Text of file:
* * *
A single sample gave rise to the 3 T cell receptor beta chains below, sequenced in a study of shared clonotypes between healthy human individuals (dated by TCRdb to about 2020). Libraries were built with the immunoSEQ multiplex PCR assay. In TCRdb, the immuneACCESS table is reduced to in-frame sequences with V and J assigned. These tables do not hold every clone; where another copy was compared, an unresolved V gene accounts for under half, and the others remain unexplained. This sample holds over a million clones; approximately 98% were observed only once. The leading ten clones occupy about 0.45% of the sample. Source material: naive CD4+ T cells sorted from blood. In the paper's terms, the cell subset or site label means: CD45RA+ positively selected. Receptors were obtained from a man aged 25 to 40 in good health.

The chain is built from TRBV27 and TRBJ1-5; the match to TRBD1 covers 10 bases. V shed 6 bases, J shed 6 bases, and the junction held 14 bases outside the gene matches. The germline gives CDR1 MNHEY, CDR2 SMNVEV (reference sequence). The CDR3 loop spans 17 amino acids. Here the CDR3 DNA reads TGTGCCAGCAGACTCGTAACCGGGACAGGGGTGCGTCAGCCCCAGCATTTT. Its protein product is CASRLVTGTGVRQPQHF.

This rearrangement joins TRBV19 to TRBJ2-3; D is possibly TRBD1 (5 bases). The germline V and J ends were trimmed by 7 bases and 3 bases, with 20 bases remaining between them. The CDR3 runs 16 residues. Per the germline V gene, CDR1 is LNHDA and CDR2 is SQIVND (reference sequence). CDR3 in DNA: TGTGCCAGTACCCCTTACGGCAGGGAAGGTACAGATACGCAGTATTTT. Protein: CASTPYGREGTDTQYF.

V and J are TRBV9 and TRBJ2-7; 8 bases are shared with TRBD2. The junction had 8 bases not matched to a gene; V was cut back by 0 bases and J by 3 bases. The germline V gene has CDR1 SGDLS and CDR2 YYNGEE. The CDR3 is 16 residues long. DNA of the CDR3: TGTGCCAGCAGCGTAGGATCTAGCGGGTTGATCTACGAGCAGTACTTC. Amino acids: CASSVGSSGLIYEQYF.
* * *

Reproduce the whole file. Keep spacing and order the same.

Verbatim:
A single sample gave rise to the 3 T cell receptor beta chains below, sequenced in a study of shared clonotypes between healthy human individuals (dated by TCRdb to about 2020). Libraries were built with the immunoSEQ multiplex PCR assay. In TCRdb, the immuneACCESS table is reduced to in-frame sequences with V and J assigned. These tables do not hold every clone; where another copy was compared, an unresolved V gene accounts for under half, and the others remain unexplained. This sample holds over a million clones; approximately 98% were observed only once. The leading ten clones occupy about 0.45% of the sample. Source material: naive CD4+ T cells sorted from blood. In the paper's terms, the cell subset or site label means: CD45RA+ positively selected. Receptors were obtained from a man aged 25 to 40 in good health.

The chain is built from TRBV27 and TRBJ1-5; the match to TRBD1 covers 10 bases. V shed 6 bases, J shed 6 bases, and the junction held 14 bases outside the gene matches. The germline gives CDR1 MNHEY, CDR2 SMNVEV (reference sequence). The CDR3 loop spans 17 amino acids. Here the CDR3 DNA reads TGTGCCAGCAGACTCGTAACCGGGACAGGGGTGCGTCAGCCCCAGCATTTT. Its protein product is CASRLVTGTGVRQPQHF.

This rearrangement joins TRBV19 to TRBJ2-3; D is possibly TRBD1 (5 bases). The germline V and J ends were trimmed by 7 bases and 3 bases, with 20 bases remaining between them. The CDR3 runs 16 residues. Per the germline V gene, CDR1 is LNHDA and CDR2 is SQIVND (reference sequence). CDR3 in DNA: TGTGCCAGTACCCCTTACGGCAGGGAAGGTACAGATACGCAGTATTTT. Protein: CASTPYGREGTDTQYF.

V and J are TRBV9 and TRBJ2-7; 8 bases are shared with TRBD2. The junction had 8 bases not matched to a gene; V was cut back by 0 bases and J by 3 bases. The germline V gene has CDR1 SGDLS and CDR2 YYNGEE. The CDR3 is 16 residues long. DNA of the CDR3: TGTGCCAGCAGCGTAGGATCTAGCGGGTTGATCTACGAGCAGTACTTC. Amino acids: CASSVGSSGLIYEQYF.